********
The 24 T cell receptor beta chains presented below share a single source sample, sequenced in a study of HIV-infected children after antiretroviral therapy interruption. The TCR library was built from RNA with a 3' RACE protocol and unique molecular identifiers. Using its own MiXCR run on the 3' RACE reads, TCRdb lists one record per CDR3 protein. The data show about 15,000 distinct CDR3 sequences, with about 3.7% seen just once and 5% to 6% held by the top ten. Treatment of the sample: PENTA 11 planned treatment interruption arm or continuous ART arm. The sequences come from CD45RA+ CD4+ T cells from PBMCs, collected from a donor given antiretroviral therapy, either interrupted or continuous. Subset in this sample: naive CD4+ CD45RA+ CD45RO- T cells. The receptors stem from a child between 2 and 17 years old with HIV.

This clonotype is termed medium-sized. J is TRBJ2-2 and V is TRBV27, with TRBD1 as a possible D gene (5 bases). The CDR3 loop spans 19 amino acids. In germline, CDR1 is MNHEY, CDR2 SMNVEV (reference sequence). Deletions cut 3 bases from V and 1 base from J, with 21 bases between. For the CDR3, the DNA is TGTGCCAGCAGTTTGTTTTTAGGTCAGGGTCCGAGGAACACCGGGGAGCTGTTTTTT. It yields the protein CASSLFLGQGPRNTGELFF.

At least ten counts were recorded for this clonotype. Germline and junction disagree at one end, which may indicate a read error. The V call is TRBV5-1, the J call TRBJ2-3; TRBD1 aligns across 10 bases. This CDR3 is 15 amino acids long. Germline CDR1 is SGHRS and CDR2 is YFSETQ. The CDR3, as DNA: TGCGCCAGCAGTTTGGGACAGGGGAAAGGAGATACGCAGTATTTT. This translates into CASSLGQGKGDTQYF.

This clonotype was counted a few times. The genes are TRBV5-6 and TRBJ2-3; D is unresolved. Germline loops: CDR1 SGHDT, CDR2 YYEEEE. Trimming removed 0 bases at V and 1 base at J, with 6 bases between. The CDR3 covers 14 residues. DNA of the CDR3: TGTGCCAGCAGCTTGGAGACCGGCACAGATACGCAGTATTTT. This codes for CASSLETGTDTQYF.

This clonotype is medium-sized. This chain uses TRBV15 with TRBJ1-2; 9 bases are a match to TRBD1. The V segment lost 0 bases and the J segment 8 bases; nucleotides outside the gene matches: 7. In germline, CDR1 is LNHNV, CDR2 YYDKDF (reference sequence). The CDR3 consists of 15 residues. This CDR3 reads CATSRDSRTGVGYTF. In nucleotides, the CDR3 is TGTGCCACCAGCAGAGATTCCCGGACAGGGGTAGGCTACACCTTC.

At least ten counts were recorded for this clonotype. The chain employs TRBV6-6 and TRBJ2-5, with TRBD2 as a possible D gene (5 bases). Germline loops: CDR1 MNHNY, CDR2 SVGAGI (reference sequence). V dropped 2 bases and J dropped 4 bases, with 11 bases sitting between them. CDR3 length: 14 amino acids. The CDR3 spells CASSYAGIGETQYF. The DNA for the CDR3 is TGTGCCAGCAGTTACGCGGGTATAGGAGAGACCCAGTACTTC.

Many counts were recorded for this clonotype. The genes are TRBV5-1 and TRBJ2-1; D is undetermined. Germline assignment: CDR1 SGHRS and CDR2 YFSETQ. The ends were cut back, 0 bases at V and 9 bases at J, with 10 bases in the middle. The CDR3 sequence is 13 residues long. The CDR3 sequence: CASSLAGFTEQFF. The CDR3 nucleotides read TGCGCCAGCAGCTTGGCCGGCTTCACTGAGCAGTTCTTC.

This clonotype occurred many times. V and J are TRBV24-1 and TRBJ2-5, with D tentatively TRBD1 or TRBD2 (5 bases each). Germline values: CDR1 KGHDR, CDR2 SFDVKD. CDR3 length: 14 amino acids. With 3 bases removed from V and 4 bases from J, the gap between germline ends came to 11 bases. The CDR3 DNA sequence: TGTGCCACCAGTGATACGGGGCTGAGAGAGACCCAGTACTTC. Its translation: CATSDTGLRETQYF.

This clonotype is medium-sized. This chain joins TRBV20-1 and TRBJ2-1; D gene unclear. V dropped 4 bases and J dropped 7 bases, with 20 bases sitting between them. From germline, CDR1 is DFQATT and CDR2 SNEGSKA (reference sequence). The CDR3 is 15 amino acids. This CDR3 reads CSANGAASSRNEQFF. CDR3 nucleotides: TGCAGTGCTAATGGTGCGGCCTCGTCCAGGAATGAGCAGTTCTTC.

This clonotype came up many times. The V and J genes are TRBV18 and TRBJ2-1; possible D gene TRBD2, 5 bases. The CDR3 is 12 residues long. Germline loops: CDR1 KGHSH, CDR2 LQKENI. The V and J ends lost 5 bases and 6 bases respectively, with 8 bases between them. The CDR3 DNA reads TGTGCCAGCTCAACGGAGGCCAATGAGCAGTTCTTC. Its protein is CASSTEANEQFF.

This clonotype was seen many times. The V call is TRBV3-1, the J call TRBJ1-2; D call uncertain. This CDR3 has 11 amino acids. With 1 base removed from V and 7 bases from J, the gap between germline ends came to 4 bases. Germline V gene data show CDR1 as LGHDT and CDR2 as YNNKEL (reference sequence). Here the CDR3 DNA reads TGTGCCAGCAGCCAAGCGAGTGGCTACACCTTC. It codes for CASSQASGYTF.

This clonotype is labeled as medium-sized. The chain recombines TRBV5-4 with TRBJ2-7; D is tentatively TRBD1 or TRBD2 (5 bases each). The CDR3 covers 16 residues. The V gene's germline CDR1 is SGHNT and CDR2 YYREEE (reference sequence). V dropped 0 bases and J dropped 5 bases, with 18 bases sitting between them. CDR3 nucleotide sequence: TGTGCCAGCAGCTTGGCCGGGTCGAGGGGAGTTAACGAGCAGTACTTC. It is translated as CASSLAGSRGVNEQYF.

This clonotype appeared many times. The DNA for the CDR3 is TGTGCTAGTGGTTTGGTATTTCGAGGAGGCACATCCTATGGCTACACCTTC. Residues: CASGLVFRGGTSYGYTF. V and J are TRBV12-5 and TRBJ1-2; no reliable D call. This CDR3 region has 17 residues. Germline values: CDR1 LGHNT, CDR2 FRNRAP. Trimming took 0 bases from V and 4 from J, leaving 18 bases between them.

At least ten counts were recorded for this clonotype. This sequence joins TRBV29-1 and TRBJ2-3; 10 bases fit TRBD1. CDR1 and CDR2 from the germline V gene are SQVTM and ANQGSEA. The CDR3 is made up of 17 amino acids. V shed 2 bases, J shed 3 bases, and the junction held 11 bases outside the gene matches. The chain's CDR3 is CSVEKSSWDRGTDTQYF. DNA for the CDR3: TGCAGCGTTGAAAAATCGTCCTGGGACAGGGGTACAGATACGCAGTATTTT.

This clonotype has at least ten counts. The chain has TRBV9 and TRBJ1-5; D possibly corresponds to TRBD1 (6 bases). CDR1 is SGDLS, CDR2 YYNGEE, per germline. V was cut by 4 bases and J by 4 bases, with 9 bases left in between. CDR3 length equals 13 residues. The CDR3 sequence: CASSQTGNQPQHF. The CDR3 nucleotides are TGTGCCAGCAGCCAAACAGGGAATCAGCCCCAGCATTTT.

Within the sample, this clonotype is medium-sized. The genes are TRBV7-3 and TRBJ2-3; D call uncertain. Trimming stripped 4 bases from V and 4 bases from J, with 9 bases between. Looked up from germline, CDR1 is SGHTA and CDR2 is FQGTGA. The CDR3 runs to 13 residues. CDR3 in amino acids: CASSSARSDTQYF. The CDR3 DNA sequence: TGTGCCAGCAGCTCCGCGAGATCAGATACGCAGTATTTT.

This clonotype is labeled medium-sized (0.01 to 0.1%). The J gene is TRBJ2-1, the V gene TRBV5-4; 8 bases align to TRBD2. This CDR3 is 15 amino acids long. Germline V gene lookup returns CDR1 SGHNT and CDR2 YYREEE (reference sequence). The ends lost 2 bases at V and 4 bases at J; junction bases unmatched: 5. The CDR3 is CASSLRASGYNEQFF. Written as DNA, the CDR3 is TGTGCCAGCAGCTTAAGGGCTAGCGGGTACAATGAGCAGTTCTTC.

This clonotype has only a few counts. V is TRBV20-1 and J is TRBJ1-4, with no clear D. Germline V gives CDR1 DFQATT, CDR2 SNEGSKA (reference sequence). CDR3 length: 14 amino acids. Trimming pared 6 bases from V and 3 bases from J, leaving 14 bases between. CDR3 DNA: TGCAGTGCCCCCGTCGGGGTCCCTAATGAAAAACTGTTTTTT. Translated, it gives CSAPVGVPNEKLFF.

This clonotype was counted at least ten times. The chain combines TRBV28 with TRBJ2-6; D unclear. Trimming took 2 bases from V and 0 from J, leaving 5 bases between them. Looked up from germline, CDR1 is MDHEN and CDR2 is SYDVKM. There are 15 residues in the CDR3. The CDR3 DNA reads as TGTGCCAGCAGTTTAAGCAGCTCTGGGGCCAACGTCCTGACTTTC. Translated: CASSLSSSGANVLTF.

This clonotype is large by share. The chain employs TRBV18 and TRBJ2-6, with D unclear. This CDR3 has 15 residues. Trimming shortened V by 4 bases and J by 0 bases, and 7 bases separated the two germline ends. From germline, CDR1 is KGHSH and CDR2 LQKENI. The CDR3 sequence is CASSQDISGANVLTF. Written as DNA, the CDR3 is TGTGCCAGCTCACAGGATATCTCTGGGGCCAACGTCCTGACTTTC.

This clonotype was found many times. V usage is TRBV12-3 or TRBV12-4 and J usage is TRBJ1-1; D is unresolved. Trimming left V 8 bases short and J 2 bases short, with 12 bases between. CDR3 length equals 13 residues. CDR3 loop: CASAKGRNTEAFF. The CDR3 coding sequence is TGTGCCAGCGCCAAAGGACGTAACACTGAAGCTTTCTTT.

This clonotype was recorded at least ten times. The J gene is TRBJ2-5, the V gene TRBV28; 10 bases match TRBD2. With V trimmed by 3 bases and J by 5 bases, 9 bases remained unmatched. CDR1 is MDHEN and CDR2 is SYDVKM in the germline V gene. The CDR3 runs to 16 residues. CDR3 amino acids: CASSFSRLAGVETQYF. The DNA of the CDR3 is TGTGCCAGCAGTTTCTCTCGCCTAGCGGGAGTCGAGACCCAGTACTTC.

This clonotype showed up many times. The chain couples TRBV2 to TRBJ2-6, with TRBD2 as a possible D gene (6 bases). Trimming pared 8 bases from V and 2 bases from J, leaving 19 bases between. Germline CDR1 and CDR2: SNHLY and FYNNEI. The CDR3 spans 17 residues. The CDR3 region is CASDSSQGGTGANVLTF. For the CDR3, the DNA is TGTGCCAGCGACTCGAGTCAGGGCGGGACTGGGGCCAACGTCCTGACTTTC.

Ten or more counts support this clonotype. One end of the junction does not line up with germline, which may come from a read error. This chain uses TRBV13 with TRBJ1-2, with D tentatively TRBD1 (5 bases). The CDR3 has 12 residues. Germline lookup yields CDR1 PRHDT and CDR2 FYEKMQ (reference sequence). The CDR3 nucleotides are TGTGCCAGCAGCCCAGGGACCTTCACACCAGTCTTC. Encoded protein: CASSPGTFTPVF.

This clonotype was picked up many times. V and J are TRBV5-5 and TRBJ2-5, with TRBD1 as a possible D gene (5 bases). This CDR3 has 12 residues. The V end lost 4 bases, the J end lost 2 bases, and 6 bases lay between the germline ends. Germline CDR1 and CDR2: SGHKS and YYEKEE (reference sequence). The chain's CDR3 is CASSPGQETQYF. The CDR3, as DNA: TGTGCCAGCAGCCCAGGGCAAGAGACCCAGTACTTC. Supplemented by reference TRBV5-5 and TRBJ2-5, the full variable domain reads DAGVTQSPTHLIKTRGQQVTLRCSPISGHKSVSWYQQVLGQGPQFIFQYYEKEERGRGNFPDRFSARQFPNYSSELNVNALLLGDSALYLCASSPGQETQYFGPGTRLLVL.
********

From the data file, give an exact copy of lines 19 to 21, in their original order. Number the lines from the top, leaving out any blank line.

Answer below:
This clonotype was counted at least ten times. The chain combines TRBV28 with TRBJ2-6; D unclear. Trimming took 2 bases from V and 0 from J, leaving 5 bases between them. Looked up from germline, CDR1 is MDHEN and CDR2 is SYDVKM. There are 15 residues in the CDR3. The CDR3 DNA reads as TGTGCCAGCAGTTTAAGCAGCTCTGGGGCCAACGTCCTGACTTTC. Translated: CASSLSSSGANVLTF.

This clonotype is large by share. The chain employs TRBV18 and TRBJ2-6, with D unclear. This CDR3 has 15 residues. Trimming shortened V by 4 bases and J by 0 bases, and 7 bases separated the two germline ends. From germline, CDR1 is KGHSH and CDR2 LQKENI. The CDR3 sequence is CASSQDISGANVLTF. Written as DNA, the CDR3 is TGTGCCAGCTCACAGGATATCTCTGGGGCCAACGTCCTGACTTTC.

This clonotype was found many times. V usage is TRBV12-3 or TRBV12-4 and J usage is TRBJ1-1; D is unresolved. Trimming left V 8 bases short and J 2 bases short, with 12 bases between. CDR3 length equals 13 residues. CDR3 loop: CASAKGRNTEAFF. The CDR3 coding sequence is TGTGCCAGCGCCAAAGGACGTAACACTGAAGCTTTCTTT.